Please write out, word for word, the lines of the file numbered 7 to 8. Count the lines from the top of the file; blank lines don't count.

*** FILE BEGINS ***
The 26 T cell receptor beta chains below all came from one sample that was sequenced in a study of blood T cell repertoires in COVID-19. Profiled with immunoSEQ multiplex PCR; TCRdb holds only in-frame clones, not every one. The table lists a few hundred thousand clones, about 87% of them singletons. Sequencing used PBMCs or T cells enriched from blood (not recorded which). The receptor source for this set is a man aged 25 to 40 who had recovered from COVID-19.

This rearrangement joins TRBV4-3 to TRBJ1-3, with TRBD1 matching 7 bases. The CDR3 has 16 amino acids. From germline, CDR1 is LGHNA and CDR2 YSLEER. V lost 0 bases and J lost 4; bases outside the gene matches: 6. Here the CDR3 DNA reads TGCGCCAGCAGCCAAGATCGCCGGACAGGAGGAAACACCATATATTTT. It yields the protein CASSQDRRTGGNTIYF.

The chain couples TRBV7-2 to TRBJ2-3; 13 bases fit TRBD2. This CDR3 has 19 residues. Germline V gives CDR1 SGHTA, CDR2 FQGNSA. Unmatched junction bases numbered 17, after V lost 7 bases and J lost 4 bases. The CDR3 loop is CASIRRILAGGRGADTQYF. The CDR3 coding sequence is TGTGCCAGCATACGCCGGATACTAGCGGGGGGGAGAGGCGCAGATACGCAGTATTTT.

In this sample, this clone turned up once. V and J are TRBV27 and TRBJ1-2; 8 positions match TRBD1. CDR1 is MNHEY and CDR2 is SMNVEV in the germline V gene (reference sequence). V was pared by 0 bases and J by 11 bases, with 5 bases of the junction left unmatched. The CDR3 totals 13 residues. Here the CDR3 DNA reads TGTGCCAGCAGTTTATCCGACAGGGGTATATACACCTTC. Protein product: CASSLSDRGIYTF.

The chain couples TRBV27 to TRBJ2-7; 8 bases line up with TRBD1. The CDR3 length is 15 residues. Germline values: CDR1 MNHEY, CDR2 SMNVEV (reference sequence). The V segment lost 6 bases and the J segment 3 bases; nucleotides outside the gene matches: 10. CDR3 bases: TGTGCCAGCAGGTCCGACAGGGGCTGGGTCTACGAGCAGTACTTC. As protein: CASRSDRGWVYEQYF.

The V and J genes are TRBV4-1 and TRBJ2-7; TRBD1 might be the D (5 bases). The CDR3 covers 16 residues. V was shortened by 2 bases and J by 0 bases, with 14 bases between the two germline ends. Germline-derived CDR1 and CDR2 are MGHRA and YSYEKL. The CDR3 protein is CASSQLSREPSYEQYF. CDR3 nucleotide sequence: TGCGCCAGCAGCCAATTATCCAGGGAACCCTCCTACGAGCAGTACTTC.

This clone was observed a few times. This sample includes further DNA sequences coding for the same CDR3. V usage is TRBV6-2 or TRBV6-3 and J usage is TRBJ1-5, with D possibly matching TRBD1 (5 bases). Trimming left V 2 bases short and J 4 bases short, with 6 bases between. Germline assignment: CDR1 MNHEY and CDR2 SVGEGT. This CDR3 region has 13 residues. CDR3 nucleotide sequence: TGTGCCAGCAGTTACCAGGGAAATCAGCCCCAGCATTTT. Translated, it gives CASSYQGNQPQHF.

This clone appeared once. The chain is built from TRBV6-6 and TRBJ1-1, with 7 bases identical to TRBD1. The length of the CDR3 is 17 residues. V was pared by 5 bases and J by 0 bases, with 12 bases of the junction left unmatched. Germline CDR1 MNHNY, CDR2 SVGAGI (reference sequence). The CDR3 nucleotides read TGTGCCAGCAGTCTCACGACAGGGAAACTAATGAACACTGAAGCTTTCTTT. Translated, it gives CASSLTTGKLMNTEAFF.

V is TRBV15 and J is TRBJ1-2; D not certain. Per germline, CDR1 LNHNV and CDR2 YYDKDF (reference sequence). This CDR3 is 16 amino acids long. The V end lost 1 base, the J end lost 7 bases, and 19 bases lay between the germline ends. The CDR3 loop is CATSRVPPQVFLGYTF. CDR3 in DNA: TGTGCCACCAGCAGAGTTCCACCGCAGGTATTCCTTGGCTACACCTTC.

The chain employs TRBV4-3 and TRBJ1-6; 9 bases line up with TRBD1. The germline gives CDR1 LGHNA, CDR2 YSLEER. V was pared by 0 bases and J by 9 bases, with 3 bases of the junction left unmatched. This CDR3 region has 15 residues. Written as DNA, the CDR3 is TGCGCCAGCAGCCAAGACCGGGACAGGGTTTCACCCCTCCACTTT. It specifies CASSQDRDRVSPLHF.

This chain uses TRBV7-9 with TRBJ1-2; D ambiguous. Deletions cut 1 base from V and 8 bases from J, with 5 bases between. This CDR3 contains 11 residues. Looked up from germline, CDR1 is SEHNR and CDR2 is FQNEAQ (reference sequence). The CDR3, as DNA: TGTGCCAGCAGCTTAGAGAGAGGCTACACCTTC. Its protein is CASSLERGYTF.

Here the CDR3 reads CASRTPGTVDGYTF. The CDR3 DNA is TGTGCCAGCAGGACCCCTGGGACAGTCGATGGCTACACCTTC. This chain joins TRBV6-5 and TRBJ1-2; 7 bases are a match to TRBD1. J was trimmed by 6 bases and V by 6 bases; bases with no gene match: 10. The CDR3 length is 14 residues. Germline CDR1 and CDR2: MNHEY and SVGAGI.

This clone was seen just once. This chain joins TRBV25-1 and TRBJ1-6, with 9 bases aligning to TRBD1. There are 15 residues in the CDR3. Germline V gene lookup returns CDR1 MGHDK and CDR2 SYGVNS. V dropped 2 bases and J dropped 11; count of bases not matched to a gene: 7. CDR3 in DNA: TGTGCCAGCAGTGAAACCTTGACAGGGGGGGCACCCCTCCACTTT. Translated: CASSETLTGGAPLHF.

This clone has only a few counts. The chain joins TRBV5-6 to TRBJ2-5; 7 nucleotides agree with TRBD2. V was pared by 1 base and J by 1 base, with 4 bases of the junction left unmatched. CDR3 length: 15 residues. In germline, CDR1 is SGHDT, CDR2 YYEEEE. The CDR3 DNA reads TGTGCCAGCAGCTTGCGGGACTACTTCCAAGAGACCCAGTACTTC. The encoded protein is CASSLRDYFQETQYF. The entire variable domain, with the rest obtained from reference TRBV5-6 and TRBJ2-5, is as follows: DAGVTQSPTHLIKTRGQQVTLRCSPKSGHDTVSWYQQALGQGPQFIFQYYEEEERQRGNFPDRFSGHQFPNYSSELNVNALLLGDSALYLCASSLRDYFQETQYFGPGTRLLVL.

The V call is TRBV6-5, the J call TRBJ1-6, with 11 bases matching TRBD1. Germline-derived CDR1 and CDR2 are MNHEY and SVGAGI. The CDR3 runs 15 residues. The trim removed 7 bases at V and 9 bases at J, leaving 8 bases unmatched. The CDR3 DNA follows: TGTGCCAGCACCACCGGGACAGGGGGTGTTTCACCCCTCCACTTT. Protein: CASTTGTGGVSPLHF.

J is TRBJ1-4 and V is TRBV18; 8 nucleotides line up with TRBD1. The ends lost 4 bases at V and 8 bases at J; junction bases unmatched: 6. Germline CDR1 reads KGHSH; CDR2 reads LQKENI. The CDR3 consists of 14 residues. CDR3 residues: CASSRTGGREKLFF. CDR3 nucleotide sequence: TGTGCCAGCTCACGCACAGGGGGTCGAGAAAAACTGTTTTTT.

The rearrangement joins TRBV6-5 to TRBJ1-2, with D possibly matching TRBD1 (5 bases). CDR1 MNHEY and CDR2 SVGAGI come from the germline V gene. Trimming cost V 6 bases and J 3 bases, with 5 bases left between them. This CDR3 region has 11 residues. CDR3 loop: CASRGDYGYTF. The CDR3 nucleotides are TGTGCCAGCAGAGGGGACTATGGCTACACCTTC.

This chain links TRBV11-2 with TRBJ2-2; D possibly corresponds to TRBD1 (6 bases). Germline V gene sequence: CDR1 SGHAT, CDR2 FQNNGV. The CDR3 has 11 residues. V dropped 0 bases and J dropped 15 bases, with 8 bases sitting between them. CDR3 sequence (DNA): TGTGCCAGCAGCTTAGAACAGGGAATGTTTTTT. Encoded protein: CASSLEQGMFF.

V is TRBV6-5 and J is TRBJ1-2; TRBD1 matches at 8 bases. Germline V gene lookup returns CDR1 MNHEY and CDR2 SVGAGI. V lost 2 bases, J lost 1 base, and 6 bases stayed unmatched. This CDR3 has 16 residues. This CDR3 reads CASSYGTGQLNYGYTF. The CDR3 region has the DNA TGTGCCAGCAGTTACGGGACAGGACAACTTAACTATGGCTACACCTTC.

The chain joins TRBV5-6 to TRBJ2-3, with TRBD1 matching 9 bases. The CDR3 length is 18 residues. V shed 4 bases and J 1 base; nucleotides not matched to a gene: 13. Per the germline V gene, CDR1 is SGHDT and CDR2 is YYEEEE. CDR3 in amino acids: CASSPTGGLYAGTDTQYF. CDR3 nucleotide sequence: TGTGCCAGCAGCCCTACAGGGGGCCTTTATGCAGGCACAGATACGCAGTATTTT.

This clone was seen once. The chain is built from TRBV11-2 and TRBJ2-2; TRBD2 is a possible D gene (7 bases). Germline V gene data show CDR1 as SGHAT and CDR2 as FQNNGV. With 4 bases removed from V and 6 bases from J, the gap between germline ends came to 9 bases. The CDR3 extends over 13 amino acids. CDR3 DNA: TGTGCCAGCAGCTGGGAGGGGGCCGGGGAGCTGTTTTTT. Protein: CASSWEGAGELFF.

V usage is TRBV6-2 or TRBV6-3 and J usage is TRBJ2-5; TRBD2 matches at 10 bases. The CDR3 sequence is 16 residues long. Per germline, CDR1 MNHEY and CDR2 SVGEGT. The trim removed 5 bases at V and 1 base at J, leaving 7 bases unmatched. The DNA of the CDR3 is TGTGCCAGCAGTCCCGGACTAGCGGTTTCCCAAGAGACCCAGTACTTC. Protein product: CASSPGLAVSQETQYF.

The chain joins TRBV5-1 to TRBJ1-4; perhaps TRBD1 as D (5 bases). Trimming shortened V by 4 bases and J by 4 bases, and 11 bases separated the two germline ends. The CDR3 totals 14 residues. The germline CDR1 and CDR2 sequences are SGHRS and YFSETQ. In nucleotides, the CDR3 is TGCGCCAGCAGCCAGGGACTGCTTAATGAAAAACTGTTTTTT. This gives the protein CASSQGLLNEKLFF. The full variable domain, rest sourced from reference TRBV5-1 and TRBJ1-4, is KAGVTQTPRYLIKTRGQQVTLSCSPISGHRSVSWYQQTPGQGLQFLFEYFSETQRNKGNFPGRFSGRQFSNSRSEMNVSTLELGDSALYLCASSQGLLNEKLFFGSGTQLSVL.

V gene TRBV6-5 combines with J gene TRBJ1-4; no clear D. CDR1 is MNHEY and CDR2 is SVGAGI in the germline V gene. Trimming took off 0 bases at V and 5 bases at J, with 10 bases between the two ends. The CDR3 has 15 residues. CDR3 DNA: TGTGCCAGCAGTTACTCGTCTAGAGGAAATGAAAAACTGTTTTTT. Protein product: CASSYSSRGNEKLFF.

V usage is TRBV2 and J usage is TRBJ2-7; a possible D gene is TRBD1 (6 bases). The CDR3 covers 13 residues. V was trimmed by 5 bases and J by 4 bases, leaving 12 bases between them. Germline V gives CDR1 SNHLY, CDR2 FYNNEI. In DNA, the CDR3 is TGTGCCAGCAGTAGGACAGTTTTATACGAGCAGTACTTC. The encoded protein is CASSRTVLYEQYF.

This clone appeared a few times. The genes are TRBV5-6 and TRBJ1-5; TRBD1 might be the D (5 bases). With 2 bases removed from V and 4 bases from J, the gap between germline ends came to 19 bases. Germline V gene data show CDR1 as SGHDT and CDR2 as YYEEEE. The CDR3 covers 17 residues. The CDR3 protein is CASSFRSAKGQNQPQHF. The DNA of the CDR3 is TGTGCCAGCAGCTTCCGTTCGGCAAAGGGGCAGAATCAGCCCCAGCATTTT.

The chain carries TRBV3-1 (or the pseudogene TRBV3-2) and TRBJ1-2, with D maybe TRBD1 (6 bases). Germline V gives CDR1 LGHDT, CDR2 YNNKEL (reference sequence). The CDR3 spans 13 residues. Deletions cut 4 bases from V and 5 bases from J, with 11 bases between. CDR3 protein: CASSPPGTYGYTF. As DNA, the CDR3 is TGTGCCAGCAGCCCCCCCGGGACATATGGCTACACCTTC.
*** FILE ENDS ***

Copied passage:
This clone was observed a few times. This sample includes further DNA sequences coding for the same CDR3. V usage is TRBV6-2 or TRBV6-3 and J usage is TRBJ1-5, with D possibly matching TRBD1 (5 bases). Trimming left V 2 bases short and J 4 bases short, with 6 bases between. Germline assignment: CDR1 MNHEY and CDR2 SVGEGT. This CDR3 region has 13 residues. CDR3 nucleotide sequence: TGTGCCAGCAGTTACCAGGGAAATCAGCCCCAGCATTTT. Translated, it gives CASSYQGNQPQHF.

This clone appeared once. The chain is built from TRBV6-6 and TRBJ1-1, with 7 bases identical to TRBD1. The length of the CDR3 is 17 residues. V was pared by 5 bases and J by 0 bases, with 12 bases of the junction left unmatched. Germline CDR1 MNHNY, CDR2 SVGAGI (reference sequence). The CDR3 nucleotides read TGTGCCAGCAGTCTCACGACAGGGAAACTAATGAACACTGAAGCTTTCTTT. Translated, it gives CASSLTTGKLMNTEAFF.